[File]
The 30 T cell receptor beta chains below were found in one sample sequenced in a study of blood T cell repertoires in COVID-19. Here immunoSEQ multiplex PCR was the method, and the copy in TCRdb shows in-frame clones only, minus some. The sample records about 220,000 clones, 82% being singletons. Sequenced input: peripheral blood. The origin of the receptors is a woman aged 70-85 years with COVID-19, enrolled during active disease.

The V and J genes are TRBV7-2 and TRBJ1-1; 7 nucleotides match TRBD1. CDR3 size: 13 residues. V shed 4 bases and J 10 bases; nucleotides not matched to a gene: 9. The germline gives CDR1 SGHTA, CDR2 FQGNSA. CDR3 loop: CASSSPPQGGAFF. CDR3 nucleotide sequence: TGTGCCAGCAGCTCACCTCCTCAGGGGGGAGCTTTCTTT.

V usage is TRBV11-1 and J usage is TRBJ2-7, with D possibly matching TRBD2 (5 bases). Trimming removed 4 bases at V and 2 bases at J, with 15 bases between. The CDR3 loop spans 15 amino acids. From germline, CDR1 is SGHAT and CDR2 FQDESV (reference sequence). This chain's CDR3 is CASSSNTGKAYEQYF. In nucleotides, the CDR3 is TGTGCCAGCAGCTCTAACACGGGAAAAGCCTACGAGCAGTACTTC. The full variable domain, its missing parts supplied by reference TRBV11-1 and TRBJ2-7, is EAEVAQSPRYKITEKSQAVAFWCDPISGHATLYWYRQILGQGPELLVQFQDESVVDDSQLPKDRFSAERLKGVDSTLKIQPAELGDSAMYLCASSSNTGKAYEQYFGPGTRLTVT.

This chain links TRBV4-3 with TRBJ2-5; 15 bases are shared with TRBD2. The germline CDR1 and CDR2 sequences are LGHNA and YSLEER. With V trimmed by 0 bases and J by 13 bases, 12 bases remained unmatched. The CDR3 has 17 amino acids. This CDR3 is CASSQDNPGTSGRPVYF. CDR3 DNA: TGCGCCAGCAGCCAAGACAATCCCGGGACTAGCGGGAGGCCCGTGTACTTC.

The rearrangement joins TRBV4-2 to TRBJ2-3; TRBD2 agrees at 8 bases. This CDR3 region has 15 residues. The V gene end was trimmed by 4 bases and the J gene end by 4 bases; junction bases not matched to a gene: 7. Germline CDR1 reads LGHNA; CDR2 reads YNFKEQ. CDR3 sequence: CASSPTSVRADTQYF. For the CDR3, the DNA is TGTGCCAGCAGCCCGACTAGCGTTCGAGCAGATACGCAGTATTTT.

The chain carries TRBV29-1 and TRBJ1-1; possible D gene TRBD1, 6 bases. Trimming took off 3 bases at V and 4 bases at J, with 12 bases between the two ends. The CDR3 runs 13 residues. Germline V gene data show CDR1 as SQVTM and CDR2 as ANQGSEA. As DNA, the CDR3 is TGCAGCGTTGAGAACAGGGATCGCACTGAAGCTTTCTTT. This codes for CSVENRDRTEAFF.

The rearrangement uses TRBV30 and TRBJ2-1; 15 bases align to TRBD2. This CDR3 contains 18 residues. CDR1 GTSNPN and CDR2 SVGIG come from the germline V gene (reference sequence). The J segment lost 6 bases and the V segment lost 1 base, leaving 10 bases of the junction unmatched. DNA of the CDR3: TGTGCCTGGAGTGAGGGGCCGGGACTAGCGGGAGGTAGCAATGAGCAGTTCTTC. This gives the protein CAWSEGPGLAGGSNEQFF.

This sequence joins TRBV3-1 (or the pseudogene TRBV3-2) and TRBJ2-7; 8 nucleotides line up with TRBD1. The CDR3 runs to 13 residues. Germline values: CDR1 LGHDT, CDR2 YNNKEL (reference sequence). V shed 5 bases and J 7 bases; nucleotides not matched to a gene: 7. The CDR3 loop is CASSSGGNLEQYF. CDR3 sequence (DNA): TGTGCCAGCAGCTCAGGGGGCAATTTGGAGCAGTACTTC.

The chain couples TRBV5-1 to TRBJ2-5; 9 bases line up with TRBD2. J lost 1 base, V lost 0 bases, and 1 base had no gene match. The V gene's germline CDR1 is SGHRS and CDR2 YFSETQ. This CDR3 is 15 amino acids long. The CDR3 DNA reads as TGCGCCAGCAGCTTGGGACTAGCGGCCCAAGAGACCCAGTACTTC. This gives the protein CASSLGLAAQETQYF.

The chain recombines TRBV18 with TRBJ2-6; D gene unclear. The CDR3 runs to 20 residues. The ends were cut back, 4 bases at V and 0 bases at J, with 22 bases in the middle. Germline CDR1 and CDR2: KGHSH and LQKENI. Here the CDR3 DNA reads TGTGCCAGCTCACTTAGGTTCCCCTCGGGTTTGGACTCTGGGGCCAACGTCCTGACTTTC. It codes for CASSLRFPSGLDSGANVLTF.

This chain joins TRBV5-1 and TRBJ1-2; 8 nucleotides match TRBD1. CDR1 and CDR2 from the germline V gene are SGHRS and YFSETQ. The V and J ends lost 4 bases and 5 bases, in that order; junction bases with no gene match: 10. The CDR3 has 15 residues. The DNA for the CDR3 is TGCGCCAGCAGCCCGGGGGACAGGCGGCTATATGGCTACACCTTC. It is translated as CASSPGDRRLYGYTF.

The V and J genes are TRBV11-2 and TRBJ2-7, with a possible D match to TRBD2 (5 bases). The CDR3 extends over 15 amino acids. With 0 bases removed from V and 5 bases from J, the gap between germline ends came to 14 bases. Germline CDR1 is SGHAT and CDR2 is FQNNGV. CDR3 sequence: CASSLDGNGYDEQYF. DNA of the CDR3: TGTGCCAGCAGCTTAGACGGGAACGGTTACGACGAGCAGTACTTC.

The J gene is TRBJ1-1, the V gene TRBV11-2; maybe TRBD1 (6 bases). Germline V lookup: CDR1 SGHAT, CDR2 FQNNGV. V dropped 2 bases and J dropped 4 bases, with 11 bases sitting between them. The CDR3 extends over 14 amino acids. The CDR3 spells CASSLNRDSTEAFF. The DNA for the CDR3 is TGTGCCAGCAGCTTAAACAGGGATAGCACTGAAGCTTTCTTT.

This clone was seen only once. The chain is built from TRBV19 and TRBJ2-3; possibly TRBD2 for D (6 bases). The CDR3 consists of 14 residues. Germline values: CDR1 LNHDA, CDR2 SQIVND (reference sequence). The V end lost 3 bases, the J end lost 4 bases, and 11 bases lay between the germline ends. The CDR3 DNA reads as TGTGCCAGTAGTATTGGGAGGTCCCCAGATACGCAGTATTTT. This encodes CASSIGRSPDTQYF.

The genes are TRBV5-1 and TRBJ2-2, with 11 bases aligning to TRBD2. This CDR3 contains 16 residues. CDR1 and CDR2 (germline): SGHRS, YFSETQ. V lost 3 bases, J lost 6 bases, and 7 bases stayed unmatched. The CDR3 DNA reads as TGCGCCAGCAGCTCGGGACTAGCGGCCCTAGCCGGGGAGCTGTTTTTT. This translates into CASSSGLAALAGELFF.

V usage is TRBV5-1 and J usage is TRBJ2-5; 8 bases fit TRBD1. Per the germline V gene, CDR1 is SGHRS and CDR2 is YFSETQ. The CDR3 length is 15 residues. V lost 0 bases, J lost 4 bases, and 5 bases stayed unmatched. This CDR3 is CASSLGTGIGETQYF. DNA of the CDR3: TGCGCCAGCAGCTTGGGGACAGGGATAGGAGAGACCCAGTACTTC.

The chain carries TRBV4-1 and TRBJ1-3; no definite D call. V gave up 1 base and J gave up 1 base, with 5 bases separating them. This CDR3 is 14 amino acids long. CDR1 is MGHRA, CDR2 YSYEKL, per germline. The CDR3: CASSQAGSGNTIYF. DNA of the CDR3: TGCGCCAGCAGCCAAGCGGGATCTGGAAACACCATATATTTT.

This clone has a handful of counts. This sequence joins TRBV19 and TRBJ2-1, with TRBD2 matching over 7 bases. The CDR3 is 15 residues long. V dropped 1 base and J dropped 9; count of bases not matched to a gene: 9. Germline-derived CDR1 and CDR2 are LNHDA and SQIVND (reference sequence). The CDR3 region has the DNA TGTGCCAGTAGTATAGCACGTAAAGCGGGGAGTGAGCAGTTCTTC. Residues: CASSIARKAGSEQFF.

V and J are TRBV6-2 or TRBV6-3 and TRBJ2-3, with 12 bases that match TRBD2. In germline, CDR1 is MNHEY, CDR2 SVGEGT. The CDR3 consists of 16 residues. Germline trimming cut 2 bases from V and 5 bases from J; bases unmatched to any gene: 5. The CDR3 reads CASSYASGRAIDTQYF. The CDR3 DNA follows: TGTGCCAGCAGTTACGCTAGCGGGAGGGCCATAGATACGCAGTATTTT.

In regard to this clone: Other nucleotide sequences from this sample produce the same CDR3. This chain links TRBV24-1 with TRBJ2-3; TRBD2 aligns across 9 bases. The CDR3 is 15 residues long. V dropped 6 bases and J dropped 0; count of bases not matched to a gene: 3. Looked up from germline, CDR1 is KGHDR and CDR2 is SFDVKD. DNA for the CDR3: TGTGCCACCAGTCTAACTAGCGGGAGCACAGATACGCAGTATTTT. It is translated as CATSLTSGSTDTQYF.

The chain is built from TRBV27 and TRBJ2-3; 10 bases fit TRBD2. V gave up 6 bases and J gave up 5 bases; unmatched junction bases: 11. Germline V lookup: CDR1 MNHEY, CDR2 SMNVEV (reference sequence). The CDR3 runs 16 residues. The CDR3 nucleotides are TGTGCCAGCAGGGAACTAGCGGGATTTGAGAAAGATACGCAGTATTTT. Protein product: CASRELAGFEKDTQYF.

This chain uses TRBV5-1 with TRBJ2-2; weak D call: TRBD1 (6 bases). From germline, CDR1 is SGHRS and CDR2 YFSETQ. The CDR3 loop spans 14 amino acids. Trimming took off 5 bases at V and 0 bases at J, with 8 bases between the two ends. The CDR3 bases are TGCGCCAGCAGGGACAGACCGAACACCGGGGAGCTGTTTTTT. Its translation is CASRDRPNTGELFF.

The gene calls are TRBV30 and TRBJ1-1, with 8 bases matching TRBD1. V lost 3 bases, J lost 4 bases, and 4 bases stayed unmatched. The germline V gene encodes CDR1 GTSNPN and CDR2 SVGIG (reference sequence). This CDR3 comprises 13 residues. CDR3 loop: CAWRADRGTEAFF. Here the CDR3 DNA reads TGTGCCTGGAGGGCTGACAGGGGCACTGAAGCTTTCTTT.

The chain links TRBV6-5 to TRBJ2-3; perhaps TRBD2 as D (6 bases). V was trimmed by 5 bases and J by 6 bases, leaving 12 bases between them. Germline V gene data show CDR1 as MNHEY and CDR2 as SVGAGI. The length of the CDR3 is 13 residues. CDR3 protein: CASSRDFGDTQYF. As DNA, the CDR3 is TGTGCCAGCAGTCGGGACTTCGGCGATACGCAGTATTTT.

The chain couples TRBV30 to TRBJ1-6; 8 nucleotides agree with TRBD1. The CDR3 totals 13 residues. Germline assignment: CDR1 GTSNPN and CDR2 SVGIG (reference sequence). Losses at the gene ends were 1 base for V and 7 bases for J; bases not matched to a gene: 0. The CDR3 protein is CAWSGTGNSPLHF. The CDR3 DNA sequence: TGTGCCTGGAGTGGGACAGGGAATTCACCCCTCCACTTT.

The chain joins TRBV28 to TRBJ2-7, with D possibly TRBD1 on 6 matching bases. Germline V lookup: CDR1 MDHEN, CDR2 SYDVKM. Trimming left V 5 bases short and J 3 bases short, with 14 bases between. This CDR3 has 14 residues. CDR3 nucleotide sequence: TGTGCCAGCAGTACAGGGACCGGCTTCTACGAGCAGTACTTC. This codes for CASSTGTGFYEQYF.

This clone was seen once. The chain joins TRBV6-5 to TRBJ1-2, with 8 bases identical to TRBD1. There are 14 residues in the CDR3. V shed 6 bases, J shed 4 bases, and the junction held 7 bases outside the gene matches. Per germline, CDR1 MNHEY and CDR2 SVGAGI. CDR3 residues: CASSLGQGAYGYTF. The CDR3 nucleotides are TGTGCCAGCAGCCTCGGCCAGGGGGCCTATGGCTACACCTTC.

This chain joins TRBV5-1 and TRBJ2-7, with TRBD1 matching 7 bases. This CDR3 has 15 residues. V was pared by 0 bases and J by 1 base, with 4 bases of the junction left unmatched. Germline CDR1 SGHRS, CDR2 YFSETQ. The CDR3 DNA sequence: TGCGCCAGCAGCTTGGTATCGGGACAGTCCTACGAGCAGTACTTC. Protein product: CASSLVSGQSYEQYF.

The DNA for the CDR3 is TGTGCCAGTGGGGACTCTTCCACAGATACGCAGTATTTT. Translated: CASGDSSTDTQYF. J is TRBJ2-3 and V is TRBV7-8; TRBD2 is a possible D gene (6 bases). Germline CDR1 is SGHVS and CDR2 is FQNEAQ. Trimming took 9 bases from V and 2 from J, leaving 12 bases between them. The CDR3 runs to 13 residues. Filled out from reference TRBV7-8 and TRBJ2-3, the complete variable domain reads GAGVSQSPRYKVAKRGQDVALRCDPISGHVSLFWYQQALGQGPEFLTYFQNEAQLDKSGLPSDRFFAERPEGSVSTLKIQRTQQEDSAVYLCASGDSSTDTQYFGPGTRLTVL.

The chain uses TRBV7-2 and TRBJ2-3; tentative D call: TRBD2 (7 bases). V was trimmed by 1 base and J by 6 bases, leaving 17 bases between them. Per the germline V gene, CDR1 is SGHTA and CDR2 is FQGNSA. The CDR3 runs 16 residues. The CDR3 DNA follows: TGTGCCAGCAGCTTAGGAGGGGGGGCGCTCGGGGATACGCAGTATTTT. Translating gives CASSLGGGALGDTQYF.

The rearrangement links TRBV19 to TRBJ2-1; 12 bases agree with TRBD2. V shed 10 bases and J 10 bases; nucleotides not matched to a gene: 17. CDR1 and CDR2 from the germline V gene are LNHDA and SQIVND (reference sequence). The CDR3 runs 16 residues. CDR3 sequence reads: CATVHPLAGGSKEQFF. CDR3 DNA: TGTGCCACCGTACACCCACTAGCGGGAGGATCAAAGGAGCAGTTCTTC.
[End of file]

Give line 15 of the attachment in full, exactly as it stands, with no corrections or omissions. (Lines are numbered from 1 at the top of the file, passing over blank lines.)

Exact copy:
The genes are TRBV5-1 and TRBJ2-2, with 11 bases aligning to TRBD2. This CDR3 contains 16 residues. CDR1 and CDR2 (germline): SGHRS, YFSETQ. V lost 3 bases, J lost 6 bases, and 7 bases stayed unmatched. The CDR3 DNA reads as TGCGCCAGCAGCTCGGGACTAGCGGCCCTAGCCGGGGAGCTGTTTTTT. This translates into CASSSGLAALAGELFF.